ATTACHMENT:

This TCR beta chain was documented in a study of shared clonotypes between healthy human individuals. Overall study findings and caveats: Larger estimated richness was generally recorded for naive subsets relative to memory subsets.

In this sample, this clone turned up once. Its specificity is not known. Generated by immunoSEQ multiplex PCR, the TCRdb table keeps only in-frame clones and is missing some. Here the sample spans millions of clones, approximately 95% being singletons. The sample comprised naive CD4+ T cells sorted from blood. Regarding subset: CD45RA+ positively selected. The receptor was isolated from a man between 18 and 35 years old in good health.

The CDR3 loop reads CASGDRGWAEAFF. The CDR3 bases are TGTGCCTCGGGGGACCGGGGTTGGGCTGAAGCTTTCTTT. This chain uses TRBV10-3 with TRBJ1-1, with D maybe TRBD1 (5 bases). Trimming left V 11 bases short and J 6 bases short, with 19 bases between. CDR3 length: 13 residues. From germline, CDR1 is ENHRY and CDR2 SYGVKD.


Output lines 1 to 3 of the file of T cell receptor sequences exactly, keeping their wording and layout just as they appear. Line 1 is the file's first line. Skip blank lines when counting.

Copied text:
This TCR beta chain was documented in a study of shared clonotypes between healthy human individuals. Overall study findings and caveats: Larger estimated richness was generally recorded for naive subsets relative to memory subsets.

In this sample, this clone turned up once. Its specificity is not known. Generated by immunoSEQ multiplex PCR, the TCRdb table keeps only in-frame clones and is missing some. Here the sample spans millions of clones, approximately 95% being singletons. The sample comprised naive CD4+ T cells sorted from blood. Regarding subset: CD45RA+ positively selected. The receptor was isolated from a man between 18 and 35 years old in good health.

The CDR3 loop reads CASGDRGWAEAFF. The CDR3 bases are TGTGCCTCGGGGGACCGGGGTTGGGCTGAAGCTTTCTTT. This chain uses TRBV10-3 with TRBJ1-1, with D maybe TRBD1 (5 bases). Trimming left V 11 bases short and J 6 bases short, with 19 bases between. CDR3 length: 13 residues. From germline, CDR1 is ENHRY and CDR2 SYGVKD.